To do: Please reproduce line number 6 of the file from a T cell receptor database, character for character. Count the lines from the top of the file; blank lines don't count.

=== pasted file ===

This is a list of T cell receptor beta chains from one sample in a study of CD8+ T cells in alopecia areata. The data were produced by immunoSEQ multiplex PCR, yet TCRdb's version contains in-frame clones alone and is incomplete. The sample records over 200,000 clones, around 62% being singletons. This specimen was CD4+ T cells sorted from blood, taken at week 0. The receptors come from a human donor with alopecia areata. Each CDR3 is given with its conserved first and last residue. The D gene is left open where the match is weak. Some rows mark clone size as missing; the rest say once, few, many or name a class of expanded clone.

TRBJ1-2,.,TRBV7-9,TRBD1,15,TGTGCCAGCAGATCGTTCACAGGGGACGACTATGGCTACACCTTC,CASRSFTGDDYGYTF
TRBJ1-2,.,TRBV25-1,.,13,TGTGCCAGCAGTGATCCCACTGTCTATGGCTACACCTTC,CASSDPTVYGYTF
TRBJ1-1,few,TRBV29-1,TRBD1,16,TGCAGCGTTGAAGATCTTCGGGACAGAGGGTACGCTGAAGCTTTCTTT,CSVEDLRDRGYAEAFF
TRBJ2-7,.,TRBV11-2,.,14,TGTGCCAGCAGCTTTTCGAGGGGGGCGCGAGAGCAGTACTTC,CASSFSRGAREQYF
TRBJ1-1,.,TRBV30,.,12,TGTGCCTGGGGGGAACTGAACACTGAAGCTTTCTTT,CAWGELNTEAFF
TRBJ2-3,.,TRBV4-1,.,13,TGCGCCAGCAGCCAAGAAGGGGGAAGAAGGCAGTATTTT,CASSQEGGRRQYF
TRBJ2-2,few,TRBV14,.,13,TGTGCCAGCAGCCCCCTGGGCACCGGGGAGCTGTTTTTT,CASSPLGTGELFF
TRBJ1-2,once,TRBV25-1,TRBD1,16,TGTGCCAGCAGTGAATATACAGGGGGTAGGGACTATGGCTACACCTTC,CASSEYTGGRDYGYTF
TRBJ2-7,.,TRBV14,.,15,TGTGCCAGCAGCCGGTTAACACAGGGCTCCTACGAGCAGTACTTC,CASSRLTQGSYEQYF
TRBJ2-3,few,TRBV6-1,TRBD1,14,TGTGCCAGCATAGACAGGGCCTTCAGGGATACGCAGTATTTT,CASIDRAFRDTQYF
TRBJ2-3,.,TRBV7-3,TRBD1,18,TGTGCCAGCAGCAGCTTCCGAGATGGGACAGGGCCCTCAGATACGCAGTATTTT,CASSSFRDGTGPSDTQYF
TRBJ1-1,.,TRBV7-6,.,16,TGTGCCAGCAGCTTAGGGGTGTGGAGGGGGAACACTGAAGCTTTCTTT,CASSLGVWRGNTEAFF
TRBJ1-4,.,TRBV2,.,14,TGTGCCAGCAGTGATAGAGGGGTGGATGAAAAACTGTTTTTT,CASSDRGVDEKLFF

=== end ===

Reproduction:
TRBJ1-1,.,TRBV30,.,12,TGTGCCTGGGGGGAACTGAACACTGAAGCTTTCTTT,CAWGELNTEAFF